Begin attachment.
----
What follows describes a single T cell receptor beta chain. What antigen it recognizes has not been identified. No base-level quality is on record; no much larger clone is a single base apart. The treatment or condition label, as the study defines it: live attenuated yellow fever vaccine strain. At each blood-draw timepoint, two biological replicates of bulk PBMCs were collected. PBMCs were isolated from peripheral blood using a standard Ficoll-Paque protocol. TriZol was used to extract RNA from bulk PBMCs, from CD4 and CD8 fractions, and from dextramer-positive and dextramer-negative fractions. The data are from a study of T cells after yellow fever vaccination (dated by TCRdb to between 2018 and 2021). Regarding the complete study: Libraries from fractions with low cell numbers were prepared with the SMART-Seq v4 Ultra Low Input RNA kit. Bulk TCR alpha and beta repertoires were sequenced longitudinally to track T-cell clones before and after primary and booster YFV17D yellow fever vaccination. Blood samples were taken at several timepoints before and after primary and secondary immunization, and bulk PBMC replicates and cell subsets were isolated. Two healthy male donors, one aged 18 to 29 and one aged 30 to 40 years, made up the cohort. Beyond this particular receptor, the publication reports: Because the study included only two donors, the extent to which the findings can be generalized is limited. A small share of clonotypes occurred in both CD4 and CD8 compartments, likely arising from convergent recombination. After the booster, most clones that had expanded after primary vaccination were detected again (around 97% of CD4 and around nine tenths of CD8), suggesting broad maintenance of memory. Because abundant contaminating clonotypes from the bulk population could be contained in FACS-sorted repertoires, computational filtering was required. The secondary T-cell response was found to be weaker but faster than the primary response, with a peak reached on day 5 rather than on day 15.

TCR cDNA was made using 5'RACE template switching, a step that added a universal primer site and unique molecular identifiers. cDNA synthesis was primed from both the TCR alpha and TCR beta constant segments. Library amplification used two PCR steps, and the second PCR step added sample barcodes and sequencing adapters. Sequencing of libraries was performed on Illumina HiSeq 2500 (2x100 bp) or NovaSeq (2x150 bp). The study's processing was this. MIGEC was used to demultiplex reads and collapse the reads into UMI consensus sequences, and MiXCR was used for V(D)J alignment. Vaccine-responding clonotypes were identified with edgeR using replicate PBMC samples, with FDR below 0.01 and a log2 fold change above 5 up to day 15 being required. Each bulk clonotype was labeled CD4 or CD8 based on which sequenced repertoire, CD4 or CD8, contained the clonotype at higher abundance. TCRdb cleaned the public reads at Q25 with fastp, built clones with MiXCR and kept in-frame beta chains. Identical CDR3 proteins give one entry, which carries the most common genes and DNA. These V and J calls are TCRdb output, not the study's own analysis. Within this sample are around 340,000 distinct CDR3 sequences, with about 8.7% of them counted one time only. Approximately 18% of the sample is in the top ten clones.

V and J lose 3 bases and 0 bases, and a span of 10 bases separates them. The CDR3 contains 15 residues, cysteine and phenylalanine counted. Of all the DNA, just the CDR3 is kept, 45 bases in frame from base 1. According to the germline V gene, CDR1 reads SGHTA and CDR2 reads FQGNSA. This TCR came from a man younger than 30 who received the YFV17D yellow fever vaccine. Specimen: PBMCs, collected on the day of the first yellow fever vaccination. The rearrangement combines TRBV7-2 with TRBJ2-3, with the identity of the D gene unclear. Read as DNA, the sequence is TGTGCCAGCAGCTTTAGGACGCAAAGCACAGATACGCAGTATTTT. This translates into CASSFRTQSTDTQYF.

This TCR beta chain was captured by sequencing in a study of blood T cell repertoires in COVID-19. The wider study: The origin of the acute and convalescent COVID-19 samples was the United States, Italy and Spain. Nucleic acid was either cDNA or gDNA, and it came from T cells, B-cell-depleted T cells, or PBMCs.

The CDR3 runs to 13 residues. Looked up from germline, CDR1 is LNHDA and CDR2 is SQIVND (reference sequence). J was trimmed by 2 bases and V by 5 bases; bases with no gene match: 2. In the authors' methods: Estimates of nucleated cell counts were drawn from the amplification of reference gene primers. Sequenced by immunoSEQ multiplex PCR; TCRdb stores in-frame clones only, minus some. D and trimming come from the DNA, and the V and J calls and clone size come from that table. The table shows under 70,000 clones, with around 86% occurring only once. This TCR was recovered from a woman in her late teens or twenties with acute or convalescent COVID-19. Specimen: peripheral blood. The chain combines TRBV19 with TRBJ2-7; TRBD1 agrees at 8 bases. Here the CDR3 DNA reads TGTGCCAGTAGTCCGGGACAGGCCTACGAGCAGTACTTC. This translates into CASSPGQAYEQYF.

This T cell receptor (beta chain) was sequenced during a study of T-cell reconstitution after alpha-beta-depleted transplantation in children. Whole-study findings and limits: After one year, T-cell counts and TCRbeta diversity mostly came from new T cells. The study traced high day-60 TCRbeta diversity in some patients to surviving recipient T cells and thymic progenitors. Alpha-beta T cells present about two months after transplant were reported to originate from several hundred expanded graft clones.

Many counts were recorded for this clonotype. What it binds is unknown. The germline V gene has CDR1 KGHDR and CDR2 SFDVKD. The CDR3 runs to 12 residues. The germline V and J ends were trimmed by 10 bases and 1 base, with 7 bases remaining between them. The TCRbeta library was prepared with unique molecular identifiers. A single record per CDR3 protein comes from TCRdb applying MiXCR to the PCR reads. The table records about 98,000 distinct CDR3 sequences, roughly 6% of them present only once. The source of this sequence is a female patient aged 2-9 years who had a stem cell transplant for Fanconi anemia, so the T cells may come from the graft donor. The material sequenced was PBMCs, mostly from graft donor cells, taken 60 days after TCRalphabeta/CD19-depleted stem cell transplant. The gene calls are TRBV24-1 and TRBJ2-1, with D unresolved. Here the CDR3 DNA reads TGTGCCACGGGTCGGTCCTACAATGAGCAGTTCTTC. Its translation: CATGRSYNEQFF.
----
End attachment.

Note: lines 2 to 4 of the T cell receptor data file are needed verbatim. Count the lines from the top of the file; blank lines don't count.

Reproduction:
TCR cDNA was made using 5'RACE template switching, a step that added a universal primer site and unique molecular identifiers. cDNA synthesis was primed from both the TCR alpha and TCR beta constant segments. Library amplification used two PCR steps, and the second PCR step added sample barcodes and sequencing adapters. Sequencing of libraries was performed on Illumina HiSeq 2500 (2x100 bp) or NovaSeq (2x150 bp). The study's processing was this. MIGEC was used to demultiplex reads and collapse the reads into UMI consensus sequences, and MiXCR was used for V(D)J alignment. Vaccine-responding clonotypes were identified with edgeR using replicate PBMC samples, with FDR below 0.01 and a log2 fold change above 5 up to day 15 being required. Each bulk clonotype was labeled CD4 or CD8 based on which sequenced repertoire, CD4 or CD8, contained the clonotype at higher abundance. TCRdb cleaned the public reads at Q25 with fastp, built clones with MiXCR and kept in-frame beta chains. Identical CDR3 proteins give one entry, which carries the most common genes and DNA. These V and J calls are TCRdb output, not the study's own analysis. Within this sample are around 340,000 distinct CDR3 sequences, with about 8.7% of them counted one time only. Approximately 18% of the sample is in the top ten clones.

V and J lose 3 bases and 0 bases, and a span of 10 bases separates them. The CDR3 contains 15 residues, cysteine and phenylalanine counted. Of all the DNA, just the CDR3 is kept, 45 bases in frame from base 1. According to the germline V gene, CDR1 reads SGHTA and CDR2 reads FQGNSA. This TCR came from a man younger than 30 who received the YFV17D yellow fever vaccine. Specimen: PBMCs, collected on the day of the first yellow fever vaccination. The rearrangement combines TRBV7-2 with TRBJ2-3, with the identity of the D gene unclear. Read as DNA, the sequence is TGTGCCAGCAGCTTTAGGACGCAAAGCACAGATACGCAGTATTTT. This translates into CASSFRTQSTDTQYF.

This TCR beta chain was captured by sequencing in a study of blood T cell repertoires in COVID-19. The wider study: The origin of the acute and convalescent COVID-19 samples was the United States, Italy and Spain. Nucleic acid was either cDNA or gDNA, and it came from T cells, B-cell-depleted T cells, or PBMCs.